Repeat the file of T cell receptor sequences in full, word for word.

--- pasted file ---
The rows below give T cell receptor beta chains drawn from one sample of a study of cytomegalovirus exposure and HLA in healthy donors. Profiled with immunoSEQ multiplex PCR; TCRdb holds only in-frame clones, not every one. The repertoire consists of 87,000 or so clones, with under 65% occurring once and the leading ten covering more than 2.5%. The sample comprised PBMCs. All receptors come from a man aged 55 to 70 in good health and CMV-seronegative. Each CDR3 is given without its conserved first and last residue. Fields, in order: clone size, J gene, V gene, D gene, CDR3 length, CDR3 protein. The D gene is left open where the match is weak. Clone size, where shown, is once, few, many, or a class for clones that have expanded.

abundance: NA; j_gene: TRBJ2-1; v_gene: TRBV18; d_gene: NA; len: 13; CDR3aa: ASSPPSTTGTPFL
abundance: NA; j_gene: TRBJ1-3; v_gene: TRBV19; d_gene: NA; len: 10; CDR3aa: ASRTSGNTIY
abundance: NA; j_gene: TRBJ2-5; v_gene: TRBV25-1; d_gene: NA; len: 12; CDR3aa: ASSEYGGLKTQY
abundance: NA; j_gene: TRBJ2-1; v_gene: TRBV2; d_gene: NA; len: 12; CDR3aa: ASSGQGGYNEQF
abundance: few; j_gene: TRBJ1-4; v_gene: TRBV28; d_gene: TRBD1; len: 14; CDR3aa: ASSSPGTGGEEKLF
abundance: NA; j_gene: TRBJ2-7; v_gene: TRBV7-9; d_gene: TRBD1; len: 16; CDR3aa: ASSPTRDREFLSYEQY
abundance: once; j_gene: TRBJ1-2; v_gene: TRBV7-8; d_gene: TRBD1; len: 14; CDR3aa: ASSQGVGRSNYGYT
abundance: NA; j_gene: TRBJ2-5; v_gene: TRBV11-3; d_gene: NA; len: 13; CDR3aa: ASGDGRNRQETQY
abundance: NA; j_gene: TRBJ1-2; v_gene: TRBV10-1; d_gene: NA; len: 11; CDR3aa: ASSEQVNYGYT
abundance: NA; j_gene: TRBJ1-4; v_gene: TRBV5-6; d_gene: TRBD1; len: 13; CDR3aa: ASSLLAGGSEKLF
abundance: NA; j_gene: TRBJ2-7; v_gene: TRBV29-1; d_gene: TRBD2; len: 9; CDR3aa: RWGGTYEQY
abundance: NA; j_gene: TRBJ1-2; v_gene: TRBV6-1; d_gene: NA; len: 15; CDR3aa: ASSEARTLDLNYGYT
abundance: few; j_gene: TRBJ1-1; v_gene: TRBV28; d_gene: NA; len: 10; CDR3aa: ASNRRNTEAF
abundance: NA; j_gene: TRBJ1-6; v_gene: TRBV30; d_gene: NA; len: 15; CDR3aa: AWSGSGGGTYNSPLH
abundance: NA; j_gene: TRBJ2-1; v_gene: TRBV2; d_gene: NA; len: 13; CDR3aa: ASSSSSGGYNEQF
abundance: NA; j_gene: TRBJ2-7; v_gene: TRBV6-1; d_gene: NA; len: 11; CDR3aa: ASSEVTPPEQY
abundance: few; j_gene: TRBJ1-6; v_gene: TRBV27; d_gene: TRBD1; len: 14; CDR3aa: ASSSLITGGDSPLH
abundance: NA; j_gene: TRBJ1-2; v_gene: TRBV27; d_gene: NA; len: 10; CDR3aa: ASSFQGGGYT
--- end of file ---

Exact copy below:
The rows below give T cell receptor beta chains drawn from one sample of a study of cytomegalovirus exposure and HLA in healthy donors. Profiled with immunoSEQ multiplex PCR; TCRdb holds only in-frame clones, not every one. The repertoire consists of 87,000 or so clones, with under 65% occurring once and the leading ten covering more than 2.5%. The sample comprised PBMCs. All receptors come from a man aged 55 to 70 in good health and CMV-seronegative. Each CDR3 is given without its conserved first and last residue. Fields, in order: clone size, J gene, V gene, D gene, CDR3 length, CDR3 protein. The D gene is left open where the match is weak. Clone size, where shown, is once, few, many, or a class for clones that have expanded.

abundance: NA; j_gene: TRBJ2-1; v_gene: TRBV18; d_gene: NA; len: 13; CDR3aa: ASSPPSTTGTPFL
abundance: NA; j_gene: TRBJ1-3; v_gene: TRBV19; d_gene: NA; len: 10; CDR3aa: ASRTSGNTIY
abundance: NA; j_gene: TRBJ2-5; v_gene: TRBV25-1; d_gene: NA; len: 12; CDR3aa: ASSEYGGLKTQY
abundance: NA; j_gene: TRBJ2-1; v_gene: TRBV2; d_gene: NA; len: 12; CDR3aa: ASSGQGGYNEQF
abundance: few; j_gene: TRBJ1-4; v_gene: TRBV28; d_gene: TRBD1; len: 14; CDR3aa: ASSSPGTGGEEKLF
abundance: NA; j_gene: TRBJ2-7; v_gene: TRBV7-9; d_gene: TRBD1; len: 16; CDR3aa: ASSPTRDREFLSYEQY
abundance: once; j_gene: TRBJ1-2; v_gene: TRBV7-8; d_gene: TRBD1; len: 14; CDR3aa: ASSQGVGRSNYGYT
abundance: NA; j_gene: TRBJ2-5; v_gene: TRBV11-3; d_gene: NA; len: 13; CDR3aa: ASGDGRNRQETQY
abundance: NA; j_gene: TRBJ1-2; v_gene: TRBV10-1; d_gene: NA; len: 11; CDR3aa: ASSEQVNYGYT
abundance: NA; j_gene: TRBJ1-4; v_gene: TRBV5-6; d_gene: TRBD1; len: 13; CDR3aa: ASSLLAGGSEKLF
abundance: NA; j_gene: TRBJ2-7; v_gene: TRBV29-1; d_gene: TRBD2; len: 9; CDR3aa: RWGGTYEQY
abundance: NA; j_gene: TRBJ1-2; v_gene: TRBV6-1; d_gene: NA; len: 15; CDR3aa: ASSEARTLDLNYGYT
abundance: few; j_gene: TRBJ1-1; v_gene: TRBV28; d_gene: NA; len: 10; CDR3aa: ASNRRNTEAF
abundance: NA; j_gene: TRBJ1-6; v_gene: TRBV30; d_gene: NA; len: 15; CDR3aa: AWSGSGGGTYNSPLH
abundance: NA; j_gene: TRBJ2-1; v_gene: TRBV2; d_gene: NA; len: 13; CDR3aa: ASSSSSGGYNEQF
abundance: NA; j_gene: TRBJ2-7; v_gene: TRBV6-1; d_gene: NA; len: 11; CDR3aa: ASSEVTPPEQY
abundance: few; j_gene: TRBJ1-6; v_gene: TRBV27; d_gene: TRBD1; len: 14; CDR3aa: ASSSLITGGDSPLH
abundance: NA; j_gene: TRBJ1-2; v_gene: TRBV27; d_gene: NA; len: 10; CDR3aa: ASSFQGGGYT